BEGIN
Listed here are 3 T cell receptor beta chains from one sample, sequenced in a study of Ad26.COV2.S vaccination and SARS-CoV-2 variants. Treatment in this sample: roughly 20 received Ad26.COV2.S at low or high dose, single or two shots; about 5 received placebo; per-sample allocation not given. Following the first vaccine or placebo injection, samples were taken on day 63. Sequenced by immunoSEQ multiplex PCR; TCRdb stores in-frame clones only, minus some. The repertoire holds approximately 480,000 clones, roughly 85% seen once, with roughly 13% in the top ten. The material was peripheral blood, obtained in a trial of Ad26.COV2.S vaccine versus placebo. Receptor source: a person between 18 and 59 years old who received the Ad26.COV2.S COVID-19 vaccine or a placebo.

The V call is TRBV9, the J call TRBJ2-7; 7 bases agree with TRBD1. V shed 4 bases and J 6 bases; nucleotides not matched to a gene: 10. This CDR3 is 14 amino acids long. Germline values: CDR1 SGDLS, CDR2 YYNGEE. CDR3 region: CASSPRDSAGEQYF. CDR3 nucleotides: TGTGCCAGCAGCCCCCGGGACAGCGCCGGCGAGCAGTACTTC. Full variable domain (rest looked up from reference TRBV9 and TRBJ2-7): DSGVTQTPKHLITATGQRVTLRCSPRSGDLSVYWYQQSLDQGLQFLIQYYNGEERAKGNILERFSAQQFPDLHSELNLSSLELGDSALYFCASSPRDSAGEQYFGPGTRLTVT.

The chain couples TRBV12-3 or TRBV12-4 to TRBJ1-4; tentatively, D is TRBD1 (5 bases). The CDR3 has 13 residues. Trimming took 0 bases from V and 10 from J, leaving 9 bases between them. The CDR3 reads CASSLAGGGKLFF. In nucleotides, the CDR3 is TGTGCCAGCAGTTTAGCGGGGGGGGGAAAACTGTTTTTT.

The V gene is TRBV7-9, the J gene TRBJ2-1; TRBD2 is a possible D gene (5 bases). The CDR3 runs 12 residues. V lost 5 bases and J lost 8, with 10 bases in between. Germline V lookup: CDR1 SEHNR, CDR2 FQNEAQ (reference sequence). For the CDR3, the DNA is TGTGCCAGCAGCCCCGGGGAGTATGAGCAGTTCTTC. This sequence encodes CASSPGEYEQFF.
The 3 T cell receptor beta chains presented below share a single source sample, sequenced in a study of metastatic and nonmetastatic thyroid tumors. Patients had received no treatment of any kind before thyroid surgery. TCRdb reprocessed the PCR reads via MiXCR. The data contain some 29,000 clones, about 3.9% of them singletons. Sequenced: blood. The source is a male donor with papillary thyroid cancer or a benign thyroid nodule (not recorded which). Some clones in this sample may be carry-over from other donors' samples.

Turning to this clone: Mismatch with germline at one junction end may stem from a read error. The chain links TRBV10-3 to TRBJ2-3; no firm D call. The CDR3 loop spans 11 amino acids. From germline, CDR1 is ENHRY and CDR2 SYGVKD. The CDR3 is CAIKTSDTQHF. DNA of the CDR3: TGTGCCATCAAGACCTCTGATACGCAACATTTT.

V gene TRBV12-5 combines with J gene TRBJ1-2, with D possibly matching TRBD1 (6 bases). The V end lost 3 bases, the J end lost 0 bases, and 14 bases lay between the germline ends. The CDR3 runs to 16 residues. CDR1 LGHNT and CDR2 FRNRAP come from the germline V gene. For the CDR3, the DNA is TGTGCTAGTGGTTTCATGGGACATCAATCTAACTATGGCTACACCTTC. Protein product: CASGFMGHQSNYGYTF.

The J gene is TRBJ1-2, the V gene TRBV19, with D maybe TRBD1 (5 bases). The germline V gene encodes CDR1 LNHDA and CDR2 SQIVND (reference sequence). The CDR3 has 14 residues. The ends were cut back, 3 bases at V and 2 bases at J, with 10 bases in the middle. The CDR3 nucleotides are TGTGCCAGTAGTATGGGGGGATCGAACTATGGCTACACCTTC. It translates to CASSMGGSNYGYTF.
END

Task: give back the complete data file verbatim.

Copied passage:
Listed here are 3 T cell receptor beta chains from one sample, sequenced in a study of Ad26.COV2.S vaccination and SARS-CoV-2 variants. Treatment in this sample: roughly 20 received Ad26.COV2.S at low or high dose, single or two shots; about 5 received placebo; per-sample allocation not given. Following the first vaccine or placebo injection, samples were taken on day 63. Sequenced by immunoSEQ multiplex PCR; TCRdb stores in-frame clones only, minus some. The repertoire holds approximately 480,000 clones, roughly 85% seen once, with roughly 13% in the top ten. The material was peripheral blood, obtained in a trial of Ad26.COV2.S vaccine versus placebo. Receptor source: a person between 18 and 59 years old who received the Ad26.COV2.S COVID-19 vaccine or a placebo.

The V call is TRBV9, the J call TRBJ2-7; 7 bases agree with TRBD1. V shed 4 bases and J 6 bases; nucleotides not matched to a gene: 10. This CDR3 is 14 amino acids long. Germline values: CDR1 SGDLS, CDR2 YYNGEE. CDR3 region: CASSPRDSAGEQYF. CDR3 nucleotides: TGTGCCAGCAGCCCCCGGGACAGCGCCGGCGAGCAGTACTTC. Full variable domain (rest looked up from reference TRBV9 and TRBJ2-7): DSGVTQTPKHLITATGQRVTLRCSPRSGDLSVYWYQQSLDQGLQFLIQYYNGEERAKGNILERFSAQQFPDLHSELNLSSLELGDSALYFCASSPRDSAGEQYFGPGTRLTVT.

The chain couples TRBV12-3 or TRBV12-4 to TRBJ1-4; tentatively, D is TRBD1 (5 bases). The CDR3 has 13 residues. Trimming took 0 bases from V and 10 from J, leaving 9 bases between them. The CDR3 reads CASSLAGGGKLFF. In nucleotides, the CDR3 is TGTGCCAGCAGTTTAGCGGGGGGGGGAAAACTGTTTTTT.

The V gene is TRBV7-9, the J gene TRBJ2-1; TRBD2 is a possible D gene (5 bases). The CDR3 runs 12 residues. V lost 5 bases and J lost 8, with 10 bases in between. Germline V lookup: CDR1 SEHNR, CDR2 FQNEAQ (reference sequence). For the CDR3, the DNA is TGTGCCAGCAGCCCCGGGGAGTATGAGCAGTTCTTC. This sequence encodes CASSPGEYEQFF.
The 3 T cell receptor beta chains presented below share a single source sample, sequenced in a study of metastatic and nonmetastatic thyroid tumors. Patients had received no treatment of any kind before thyroid surgery. TCRdb reprocessed the PCR reads via MiXCR. The data contain some 29,000 clones, about 3.9% of them singletons. Sequenced: blood. The source is a male donor with papillary thyroid cancer or a benign thyroid nodule (not recorded which). Some clones in this sample may be carry-over from other donors' samples.

Turning to this clone: Mismatch with germline at one junction end may stem from a read error. The chain links TRBV10-3 to TRBJ2-3; no firm D call. The CDR3 loop spans 11 amino acids. From germline, CDR1 is ENHRY and CDR2 SYGVKD. The CDR3 is CAIKTSDTQHF. DNA of the CDR3: TGTGCCATCAAGACCTCTGATACGCAACATTTT.

V gene TRBV12-5 combines with J gene TRBJ1-2, with D possibly matching TRBD1 (6 bases). The V end lost 3 bases, the J end lost 0 bases, and 14 bases lay between the germline ends. The CDR3 runs to 16 residues. CDR1 LGHNT and CDR2 FRNRAP come from the germline V gene. For the CDR3, the DNA is TGTGCTAGTGGTTTCATGGGACATCAATCTAACTATGGCTACACCTTC. Protein product: CASGFMGHQSNYGYTF.

The J gene is TRBJ1-2, the V gene TRBV19, with D maybe TRBD1 (5 bases). The germline V gene encodes CDR1 LNHDA and CDR2 SQIVND (reference sequence). The CDR3 has 14 residues. The ends were cut back, 3 bases at V and 2 bases at J, with 10 bases in the middle. The CDR3 nucleotides are TGTGCCAGTAGTATGGGGGGATCGAACTATGGCTACACCTTC. It translates to CASSMGGSNYGYTF.